The researchers identified various nanoparticles like magnetic particles as nonmagnetic particles and investigated their effect on surface friction and cooling rate or heating rate. Yet very rare literature on the study of alloy nanoparticles in moving fluids exists. In particular, the authors who studied alloys treat these particles as natural particles, which means that they treat them as nonmagnetic particles. Since alloys fulfill the properties of ferrites, the nanosized particle magnesium alloy MgZn6ZrZn is therefore studied in this article. Magnesium zinc zirconium MgZn6Zr is used because of the lower density and higher thermal conductivity. Because of the higher thermal conductivity, it can provide a very useful source for the heat transfer and temperature control in many industrial as well as physical situations. In the base fluid engine oil, , the magnesium alloy MgZn6Zr is suspended. In the presence of a dipole, the study is carried out to establish the moving fluid as a magnetic fluid. The graphical findings are discussed, and the effect of alloys on the transmission of heat is studied.
2. Mathematical Modeling
Consider a steady two-dimensional flow of an incompressible, viscous, and electrically nonconducting fluid driven by an impermeable sheet in the horizontal direction shown in Figure 1. By applying two equal and opposite forces along the horizontal direction which is taken as the x-axis, with the y-axis in a direction normal to the flow, the sheet is stretched with a velocity which is proportional to the distance from the origin. A magnetic dipole is located with its center on the y-axis at a distance from the sheet. The engine oil and magnesium alloy are in thermal equilibrium. The external dipole is examined in the flow problem. The flow problem and its mathematical molding, i.e., the thermo-mechanical coupling are given in equations (1)–(5). The equations of interest are as follows:
Equation (1) is the continuity equation. Equation (2) stands for the momentum equation, and Equation (3) gives the description for law of conservation of energy and provides the mathematical description for the temperature profile.
Boundary conditions are as follows:
2.1. Magnetic Dipole
The presence of alloy particle in any base fluid needs a magnet to give magnetization to the internal alloy particles in the fluid. In this direction, for the flow of ferromagnetic nanofluid, a dipole is taken at a distance . The center of dipole is taken along vertical axis at distance away from horizontal axis. The dipole attracts the alloys particles when the temperature is below the Curie temperature, and for higher temperature, the alloy particles lose their magnetization. is given as follows:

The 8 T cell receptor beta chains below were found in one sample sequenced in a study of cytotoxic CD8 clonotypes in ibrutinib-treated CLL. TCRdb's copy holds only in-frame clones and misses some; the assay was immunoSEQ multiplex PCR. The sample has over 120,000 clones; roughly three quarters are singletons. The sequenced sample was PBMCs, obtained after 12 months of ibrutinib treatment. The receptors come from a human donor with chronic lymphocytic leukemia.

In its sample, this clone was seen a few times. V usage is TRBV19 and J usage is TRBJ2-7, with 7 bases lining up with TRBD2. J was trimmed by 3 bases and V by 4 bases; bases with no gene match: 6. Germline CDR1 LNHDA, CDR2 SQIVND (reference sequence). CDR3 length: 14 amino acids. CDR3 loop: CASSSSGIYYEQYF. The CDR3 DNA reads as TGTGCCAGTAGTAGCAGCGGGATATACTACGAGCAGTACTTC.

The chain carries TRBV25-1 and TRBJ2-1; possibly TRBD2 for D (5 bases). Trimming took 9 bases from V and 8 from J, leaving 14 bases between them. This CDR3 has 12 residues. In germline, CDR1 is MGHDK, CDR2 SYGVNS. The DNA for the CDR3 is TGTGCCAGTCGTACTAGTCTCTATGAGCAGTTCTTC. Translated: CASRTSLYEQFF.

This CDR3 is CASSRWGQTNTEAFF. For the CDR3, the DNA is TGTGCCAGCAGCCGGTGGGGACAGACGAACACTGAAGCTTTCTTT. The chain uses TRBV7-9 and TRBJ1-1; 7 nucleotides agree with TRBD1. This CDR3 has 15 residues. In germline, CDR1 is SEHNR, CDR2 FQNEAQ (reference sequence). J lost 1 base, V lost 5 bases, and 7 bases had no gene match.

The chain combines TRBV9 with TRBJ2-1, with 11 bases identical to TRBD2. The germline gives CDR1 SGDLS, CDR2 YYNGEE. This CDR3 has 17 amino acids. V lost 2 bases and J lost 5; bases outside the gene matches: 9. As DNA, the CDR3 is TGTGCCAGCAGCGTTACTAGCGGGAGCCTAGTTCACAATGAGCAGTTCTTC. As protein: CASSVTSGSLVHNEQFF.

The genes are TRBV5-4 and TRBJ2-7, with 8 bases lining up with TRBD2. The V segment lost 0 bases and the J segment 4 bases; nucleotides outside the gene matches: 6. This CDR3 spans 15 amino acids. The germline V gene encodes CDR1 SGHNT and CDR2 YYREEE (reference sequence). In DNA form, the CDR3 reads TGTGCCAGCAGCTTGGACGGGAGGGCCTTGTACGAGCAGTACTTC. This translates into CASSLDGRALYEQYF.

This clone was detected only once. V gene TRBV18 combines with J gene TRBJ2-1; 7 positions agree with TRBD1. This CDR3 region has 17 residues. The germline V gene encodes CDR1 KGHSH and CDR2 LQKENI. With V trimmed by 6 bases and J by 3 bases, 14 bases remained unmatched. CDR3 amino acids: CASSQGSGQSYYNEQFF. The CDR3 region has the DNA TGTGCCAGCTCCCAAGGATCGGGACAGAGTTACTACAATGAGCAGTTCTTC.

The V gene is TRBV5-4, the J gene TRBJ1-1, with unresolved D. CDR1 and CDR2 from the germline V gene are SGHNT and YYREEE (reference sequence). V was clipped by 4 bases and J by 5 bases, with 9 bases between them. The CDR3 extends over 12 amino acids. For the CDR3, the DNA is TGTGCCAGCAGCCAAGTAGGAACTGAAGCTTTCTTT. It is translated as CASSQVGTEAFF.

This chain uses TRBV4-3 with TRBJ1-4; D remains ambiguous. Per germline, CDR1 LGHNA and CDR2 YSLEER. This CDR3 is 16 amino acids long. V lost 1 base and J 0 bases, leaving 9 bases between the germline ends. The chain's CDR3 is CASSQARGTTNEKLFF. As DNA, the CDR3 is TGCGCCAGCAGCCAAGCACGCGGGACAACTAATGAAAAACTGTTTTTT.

can be defined as
Moreover, the magnetization is taken here as follows:
Figure 1 portrays the physical interpretation.
2.2. Similarity Analysis
Similarity variables are given as follows for the present problem:
The velocity components and dimensionless coordinates are
The parameters and dimensionless number are (dimensionless Curie temperature), (viscous dissipation), (Prandtl number), (conjugate parameter), and (ferrohydrodynamic interaction). The mathematical representation is as follows:
The surface friction and heat transfer rate of engineering interest are as follows:
The dimensionless forms are as follows:
Here, denotes the Reynolds number that is the ratio of inertial to viscous forces; mathematically, one can write .
3. Numerical Simulation
The problem of heat transfer is simulated numerically in Matlab [22, 23]. Equations (11)–(14) are transformed to first-order differential equations and then entertained via shooting technique in Matlab. The discussion section contains its simulation and physical explanation. The procedure and its reduction to first-order equations are as follows:
The boundary conditions given in equation (14) take the form as follows:
The ferromagnetic nanofluid consists of alloy with base fluid. The alloy nanoparticle in the flow analysis is taken to address what happens exactly to heat transfer when an external field is placed or removed. This analysis is incorporated only to know whether ferromagnetic nanofluid is efficient for flow of heat; if the ferromagnetic nanofluid performs, then the ferromagnetic nanofluid must attract the industrial users and engineers from the fields indulging all those equipments and devices which transfer heat. The Newtonian heating is defined at the surface; this leads to help the alloy nanoparticles in transferring heat from internal side to outside the fluid. Thus, this model can be more suitable for transferring heat as compared with other studied nanoparticles or ferrite nanoparticles.